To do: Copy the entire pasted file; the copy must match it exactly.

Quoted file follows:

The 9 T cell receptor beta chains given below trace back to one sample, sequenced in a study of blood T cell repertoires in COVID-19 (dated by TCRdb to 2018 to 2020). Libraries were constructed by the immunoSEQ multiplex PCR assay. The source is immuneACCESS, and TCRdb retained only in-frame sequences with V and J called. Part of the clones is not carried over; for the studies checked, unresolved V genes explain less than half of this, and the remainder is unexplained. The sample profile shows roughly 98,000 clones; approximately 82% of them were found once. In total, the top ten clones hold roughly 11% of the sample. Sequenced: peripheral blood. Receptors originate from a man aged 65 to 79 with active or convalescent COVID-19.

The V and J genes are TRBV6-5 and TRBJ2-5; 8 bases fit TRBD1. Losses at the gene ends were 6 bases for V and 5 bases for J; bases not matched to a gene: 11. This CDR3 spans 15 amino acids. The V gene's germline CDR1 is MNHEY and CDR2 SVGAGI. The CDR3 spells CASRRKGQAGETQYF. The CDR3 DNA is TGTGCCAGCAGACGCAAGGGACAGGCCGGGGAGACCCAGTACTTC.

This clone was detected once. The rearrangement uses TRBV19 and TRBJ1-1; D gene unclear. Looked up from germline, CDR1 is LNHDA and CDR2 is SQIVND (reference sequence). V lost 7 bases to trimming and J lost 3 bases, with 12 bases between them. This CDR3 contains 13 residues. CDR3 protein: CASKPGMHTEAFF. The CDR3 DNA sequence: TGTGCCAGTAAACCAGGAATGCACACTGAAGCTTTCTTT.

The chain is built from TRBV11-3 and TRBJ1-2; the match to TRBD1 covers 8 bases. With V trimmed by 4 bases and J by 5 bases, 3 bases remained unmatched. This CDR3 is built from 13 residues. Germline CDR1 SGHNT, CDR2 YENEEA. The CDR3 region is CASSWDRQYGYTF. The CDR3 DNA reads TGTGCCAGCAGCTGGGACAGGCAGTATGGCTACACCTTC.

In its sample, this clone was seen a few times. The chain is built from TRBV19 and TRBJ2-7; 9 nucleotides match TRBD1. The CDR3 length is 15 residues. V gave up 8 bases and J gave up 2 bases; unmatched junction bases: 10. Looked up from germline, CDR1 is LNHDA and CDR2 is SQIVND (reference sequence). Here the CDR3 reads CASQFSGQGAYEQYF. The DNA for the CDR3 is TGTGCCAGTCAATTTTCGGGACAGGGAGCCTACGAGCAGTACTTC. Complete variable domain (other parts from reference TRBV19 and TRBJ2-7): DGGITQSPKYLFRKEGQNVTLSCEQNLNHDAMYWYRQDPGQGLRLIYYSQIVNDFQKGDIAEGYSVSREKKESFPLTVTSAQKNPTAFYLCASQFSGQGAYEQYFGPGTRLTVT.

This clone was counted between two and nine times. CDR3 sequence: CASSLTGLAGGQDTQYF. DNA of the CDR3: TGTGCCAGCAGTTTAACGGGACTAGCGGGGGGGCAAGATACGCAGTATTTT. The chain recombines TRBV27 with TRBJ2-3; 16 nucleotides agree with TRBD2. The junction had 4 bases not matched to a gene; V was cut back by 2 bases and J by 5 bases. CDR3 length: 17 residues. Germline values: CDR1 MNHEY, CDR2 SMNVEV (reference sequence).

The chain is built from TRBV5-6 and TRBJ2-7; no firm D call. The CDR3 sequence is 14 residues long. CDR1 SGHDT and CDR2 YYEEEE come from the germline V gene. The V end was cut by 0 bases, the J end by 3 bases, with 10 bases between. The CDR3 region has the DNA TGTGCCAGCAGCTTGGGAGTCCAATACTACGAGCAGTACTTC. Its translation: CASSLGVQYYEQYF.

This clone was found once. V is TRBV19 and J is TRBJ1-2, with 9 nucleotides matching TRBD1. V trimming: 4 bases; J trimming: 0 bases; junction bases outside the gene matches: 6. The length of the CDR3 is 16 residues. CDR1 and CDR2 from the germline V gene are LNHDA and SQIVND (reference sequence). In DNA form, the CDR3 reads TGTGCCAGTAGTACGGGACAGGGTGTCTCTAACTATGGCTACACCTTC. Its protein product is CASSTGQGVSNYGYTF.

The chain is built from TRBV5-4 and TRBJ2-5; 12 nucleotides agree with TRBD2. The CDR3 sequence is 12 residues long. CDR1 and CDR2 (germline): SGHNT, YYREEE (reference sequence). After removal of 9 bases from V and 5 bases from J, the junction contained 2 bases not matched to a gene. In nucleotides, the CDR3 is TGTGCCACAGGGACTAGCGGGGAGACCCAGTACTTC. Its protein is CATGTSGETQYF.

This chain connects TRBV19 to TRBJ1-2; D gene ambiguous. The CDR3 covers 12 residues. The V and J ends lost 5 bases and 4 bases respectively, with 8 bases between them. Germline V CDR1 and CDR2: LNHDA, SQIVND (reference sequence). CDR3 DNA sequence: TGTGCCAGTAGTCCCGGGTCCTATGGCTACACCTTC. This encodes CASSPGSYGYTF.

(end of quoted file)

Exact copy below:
The 9 T cell receptor beta chains given below trace back to one sample, sequenced in a study of blood T cell repertoires in COVID-19 (dated by TCRdb to 2018 to 2020). Libraries were constructed by the immunoSEQ multiplex PCR assay. The source is immuneACCESS, and TCRdb retained only in-frame sequences with V and J called. Part of the clones is not carried over; for the studies checked, unresolved V genes explain less than half of this, and the remainder is unexplained. The sample profile shows roughly 98,000 clones; approximately 82% of them were found once. In total, the top ten clones hold roughly 11% of the sample. Sequenced: peripheral blood. Receptors originate from a man aged 65 to 79 with active or convalescent COVID-19.

The V and J genes are TRBV6-5 and TRBJ2-5; 8 bases fit TRBD1. Losses at the gene ends were 6 bases for V and 5 bases for J; bases not matched to a gene: 11. This CDR3 spans 15 amino acids. The V gene's germline CDR1 is MNHEY and CDR2 SVGAGI. The CDR3 spells CASRRKGQAGETQYF. The CDR3 DNA is TGTGCCAGCAGACGCAAGGGACAGGCCGGGGAGACCCAGTACTTC.

This clone was detected once. The rearrangement uses TRBV19 and TRBJ1-1; D gene unclear. Looked up from germline, CDR1 is LNHDA and CDR2 is SQIVND (reference sequence). V lost 7 bases to trimming and J lost 3 bases, with 12 bases between them. This CDR3 contains 13 residues. CDR3 protein: CASKPGMHTEAFF. The CDR3 DNA sequence: TGTGCCAGTAAACCAGGAATGCACACTGAAGCTTTCTTT.

The chain is built from TRBV11-3 and TRBJ1-2; the match to TRBD1 covers 8 bases. With V trimmed by 4 bases and J by 5 bases, 3 bases remained unmatched. This CDR3 is built from 13 residues. Germline CDR1 SGHNT, CDR2 YENEEA. The CDR3 region is CASSWDRQYGYTF. The CDR3 DNA reads TGTGCCAGCAGCTGGGACAGGCAGTATGGCTACACCTTC.

In its sample, this clone was seen a few times. The chain is built from TRBV19 and TRBJ2-7; 9 nucleotides match TRBD1. The CDR3 length is 15 residues. V gave up 8 bases and J gave up 2 bases; unmatched junction bases: 10. Looked up from germline, CDR1 is LNHDA and CDR2 is SQIVND (reference sequence). Here the CDR3 reads CASQFSGQGAYEQYF. The DNA for the CDR3 is TGTGCCAGTCAATTTTCGGGACAGGGAGCCTACGAGCAGTACTTC. Complete variable domain (other parts from reference TRBV19 and TRBJ2-7): DGGITQSPKYLFRKEGQNVTLSCEQNLNHDAMYWYRQDPGQGLRLIYYSQIVNDFQKGDIAEGYSVSREKKESFPLTVTSAQKNPTAFYLCASQFSGQGAYEQYFGPGTRLTVT.

This clone was counted between two and nine times. CDR3 sequence: CASSLTGLAGGQDTQYF. DNA of the CDR3: TGTGCCAGCAGTTTAACGGGACTAGCGGGGGGGCAAGATACGCAGTATTTT. The chain recombines TRBV27 with TRBJ2-3; 16 nucleotides agree with TRBD2. The junction had 4 bases not matched to a gene; V was cut back by 2 bases and J by 5 bases. CDR3 length: 17 residues. Germline values: CDR1 MNHEY, CDR2 SMNVEV (reference sequence).

The chain is built from TRBV5-6 and TRBJ2-7; no firm D call. The CDR3 sequence is 14 residues long. CDR1 SGHDT and CDR2 YYEEEE come from the germline V gene. The V end was cut by 0 bases, the J end by 3 bases, with 10 bases between. The CDR3 region has the DNA TGTGCCAGCAGCTTGGGAGTCCAATACTACGAGCAGTACTTC. Its translation: CASSLGVQYYEQYF.

This clone was found once. V is TRBV19 and J is TRBJ1-2, with 9 nucleotides matching TRBD1. V trimming: 4 bases; J trimming: 0 bases; junction bases outside the gene matches: 6. The length of the CDR3 is 16 residues. CDR1 and CDR2 from the germline V gene are LNHDA and SQIVND (reference sequence). In DNA form, the CDR3 reads TGTGCCAGTAGTACGGGACAGGGTGTCTCTAACTATGGCTACACCTTC. Its protein product is CASSTGQGVSNYGYTF.

The chain is built from TRBV5-4 and TRBJ2-5; 12 nucleotides agree with TRBD2. The CDR3 sequence is 12 residues long. CDR1 and CDR2 (germline): SGHNT, YYREEE (reference sequence). After removal of 9 bases from V and 5 bases from J, the junction contained 2 bases not matched to a gene. In nucleotides, the CDR3 is TGTGCCACAGGGACTAGCGGGGAGACCCAGTACTTC. Its protein is CATGTSGETQYF.

This chain connects TRBV19 to TRBJ1-2; D gene ambiguous. The CDR3 covers 12 residues. The V and J ends lost 5 bases and 4 bases respectively, with 8 bases between them. Germline V CDR1 and CDR2: LNHDA, SQIVND (reference sequence). CDR3 DNA sequence: TGTGCCAGTAGTCCCGGGTCCTATGGCTACACCTTC. This encodes CASSPGSYGYTF.